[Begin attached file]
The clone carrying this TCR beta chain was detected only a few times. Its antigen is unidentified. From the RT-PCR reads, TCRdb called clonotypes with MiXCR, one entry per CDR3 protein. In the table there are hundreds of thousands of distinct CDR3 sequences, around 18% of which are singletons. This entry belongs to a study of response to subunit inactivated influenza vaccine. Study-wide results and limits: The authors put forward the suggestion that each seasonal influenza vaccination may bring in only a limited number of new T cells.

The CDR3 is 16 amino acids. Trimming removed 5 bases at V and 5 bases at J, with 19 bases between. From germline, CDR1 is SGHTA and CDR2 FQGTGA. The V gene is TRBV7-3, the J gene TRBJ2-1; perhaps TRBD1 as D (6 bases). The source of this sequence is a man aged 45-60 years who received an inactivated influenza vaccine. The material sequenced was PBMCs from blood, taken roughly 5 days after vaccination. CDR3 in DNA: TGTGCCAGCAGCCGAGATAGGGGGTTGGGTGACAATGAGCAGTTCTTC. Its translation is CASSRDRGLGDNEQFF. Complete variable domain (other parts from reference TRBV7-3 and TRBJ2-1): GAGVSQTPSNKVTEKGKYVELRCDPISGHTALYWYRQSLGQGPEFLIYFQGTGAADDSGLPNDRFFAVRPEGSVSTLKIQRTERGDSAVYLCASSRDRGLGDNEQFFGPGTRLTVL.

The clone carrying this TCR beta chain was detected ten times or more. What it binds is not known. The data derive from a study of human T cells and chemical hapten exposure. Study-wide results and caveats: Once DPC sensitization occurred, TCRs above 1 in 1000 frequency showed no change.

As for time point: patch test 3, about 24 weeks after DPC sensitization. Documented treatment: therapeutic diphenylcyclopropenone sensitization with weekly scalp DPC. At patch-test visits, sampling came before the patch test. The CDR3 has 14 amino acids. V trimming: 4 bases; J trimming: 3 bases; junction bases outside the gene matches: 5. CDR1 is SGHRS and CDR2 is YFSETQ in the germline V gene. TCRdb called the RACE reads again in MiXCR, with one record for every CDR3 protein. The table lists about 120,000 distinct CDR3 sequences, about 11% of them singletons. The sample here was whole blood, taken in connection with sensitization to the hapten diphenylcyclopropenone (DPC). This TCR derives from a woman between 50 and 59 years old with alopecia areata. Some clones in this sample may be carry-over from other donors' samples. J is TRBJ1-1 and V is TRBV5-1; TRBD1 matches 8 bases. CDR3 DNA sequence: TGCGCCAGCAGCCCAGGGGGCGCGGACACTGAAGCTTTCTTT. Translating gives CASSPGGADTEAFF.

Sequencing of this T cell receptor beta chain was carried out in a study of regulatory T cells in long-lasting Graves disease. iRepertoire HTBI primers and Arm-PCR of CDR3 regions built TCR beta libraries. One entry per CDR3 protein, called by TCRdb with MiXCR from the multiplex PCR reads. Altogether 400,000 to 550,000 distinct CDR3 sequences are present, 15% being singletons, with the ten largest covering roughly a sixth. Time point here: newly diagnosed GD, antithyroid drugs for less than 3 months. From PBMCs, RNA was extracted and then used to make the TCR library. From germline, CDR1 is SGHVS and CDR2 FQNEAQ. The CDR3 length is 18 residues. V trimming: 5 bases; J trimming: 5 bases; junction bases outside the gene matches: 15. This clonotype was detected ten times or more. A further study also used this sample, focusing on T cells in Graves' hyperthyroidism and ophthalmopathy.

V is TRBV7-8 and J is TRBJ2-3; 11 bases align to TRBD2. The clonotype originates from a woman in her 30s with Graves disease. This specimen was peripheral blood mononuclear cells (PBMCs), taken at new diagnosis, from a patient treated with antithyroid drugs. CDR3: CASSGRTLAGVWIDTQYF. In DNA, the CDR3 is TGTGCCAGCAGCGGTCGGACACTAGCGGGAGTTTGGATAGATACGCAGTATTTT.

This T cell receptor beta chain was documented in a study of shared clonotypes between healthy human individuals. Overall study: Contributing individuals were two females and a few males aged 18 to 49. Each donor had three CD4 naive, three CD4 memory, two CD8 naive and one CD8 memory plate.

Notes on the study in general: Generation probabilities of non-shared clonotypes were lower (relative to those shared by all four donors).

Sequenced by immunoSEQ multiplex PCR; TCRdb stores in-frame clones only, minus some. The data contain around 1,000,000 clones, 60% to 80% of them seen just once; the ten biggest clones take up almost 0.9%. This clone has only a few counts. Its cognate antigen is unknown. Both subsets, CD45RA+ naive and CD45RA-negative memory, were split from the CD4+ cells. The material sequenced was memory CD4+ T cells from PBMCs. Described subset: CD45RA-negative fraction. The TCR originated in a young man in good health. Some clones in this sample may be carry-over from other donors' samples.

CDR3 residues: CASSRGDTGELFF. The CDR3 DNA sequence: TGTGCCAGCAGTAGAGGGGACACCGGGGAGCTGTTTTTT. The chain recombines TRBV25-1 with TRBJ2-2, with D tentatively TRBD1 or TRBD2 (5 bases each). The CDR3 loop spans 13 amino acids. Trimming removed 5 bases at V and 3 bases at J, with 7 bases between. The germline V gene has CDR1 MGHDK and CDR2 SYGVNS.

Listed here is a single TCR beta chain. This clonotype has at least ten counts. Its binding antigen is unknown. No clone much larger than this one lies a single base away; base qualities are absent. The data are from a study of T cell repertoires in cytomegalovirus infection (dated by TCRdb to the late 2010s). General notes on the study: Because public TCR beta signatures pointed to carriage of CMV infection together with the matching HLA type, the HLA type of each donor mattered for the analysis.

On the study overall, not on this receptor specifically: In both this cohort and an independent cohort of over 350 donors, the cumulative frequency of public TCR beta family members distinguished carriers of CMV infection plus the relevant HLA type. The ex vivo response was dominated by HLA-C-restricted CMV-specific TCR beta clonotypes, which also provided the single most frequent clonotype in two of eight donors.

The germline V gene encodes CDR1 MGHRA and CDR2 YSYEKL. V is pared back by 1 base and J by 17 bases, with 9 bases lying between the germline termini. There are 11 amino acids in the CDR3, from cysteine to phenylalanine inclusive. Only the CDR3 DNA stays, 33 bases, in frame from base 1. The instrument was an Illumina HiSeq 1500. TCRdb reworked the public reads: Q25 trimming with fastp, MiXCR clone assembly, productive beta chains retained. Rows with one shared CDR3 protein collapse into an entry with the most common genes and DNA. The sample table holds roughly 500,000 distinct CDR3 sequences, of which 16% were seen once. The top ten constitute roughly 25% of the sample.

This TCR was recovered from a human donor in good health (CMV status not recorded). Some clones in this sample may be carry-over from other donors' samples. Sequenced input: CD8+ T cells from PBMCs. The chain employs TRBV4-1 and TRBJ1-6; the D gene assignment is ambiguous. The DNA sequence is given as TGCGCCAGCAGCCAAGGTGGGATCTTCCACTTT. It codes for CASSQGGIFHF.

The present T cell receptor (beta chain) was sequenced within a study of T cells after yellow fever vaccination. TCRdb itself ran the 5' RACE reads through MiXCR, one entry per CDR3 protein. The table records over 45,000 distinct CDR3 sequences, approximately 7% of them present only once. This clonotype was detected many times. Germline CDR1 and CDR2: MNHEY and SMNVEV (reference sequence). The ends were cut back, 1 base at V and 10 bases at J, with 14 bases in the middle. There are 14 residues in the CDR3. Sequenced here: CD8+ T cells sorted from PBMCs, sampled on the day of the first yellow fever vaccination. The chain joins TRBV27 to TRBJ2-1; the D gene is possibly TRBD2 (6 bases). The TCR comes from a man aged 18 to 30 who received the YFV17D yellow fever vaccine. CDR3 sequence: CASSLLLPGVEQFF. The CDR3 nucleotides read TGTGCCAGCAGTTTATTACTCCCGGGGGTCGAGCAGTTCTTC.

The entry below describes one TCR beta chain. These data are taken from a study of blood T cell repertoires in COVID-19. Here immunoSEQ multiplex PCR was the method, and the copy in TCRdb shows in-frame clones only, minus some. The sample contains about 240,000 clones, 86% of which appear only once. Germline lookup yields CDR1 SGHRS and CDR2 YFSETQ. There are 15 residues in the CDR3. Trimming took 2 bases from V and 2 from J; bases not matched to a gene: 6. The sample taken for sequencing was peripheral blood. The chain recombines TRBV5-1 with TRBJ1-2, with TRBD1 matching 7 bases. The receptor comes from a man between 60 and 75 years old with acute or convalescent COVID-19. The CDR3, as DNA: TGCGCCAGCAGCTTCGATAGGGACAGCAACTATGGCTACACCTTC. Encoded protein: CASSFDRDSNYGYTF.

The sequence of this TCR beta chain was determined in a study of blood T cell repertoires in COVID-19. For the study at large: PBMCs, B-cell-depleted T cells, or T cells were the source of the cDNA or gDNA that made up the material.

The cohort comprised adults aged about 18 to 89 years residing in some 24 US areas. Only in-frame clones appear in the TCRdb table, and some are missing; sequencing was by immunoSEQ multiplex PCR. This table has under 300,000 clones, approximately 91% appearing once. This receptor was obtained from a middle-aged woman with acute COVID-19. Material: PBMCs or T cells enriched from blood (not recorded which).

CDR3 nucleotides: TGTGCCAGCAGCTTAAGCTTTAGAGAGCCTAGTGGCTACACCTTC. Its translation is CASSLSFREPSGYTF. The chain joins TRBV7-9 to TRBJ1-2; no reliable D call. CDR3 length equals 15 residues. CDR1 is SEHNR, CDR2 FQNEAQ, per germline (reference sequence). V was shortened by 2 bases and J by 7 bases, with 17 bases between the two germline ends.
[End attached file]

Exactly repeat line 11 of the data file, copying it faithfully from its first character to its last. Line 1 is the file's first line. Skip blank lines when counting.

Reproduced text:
Listed here is a single TCR beta chain. This clonotype has at least ten counts. Its binding antigen is unknown. No clone much larger than this one lies a single base away; base qualities are absent. The data are from a study of T cell repertoires in cytomegalovirus infection (dated by TCRdb to the late 2010s). General notes on the study: Because public TCR beta signatures pointed to carriage of CMV infection together with the matching HLA type, the HLA type of each donor mattered for the analysis.